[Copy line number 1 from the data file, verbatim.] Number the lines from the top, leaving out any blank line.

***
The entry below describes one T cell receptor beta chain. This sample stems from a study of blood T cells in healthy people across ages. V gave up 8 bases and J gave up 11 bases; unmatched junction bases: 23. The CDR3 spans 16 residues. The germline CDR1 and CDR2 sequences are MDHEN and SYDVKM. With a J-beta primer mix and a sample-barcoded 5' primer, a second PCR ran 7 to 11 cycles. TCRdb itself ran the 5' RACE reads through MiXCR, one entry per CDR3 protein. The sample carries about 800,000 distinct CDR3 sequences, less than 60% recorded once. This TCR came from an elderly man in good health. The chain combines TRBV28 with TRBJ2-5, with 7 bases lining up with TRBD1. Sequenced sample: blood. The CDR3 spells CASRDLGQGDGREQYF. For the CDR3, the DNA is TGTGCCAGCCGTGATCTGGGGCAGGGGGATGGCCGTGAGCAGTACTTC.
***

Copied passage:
The entry below describes one T cell receptor beta chain. This sample stems from a study of blood T cells in healthy people across ages. V gave up 8 bases and J gave up 11 bases; unmatched junction bases: 23. The CDR3 spans 16 residues. The germline CDR1 and CDR2 sequences are MDHEN and SYDVKM. With a J-beta primer mix and a sample-barcoded 5' primer, a second PCR ran 7 to 11 cycles. TCRdb itself ran the 5' RACE reads through MiXCR, one entry per CDR3 protein. The sample carries about 800,000 distinct CDR3 sequences, less than 60% recorded once. This TCR came from an elderly man in good health. The chain combines TRBV28 with TRBJ2-5, with 7 bases lining up with TRBD1. Sequenced sample: blood. The CDR3 spells CASRDLGQGDGREQYF. For the CDR3, the DNA is TGTGCCAGCCGTGATCTGGGGCAGGGGGATGGCCGTGAGCAGTACTTC.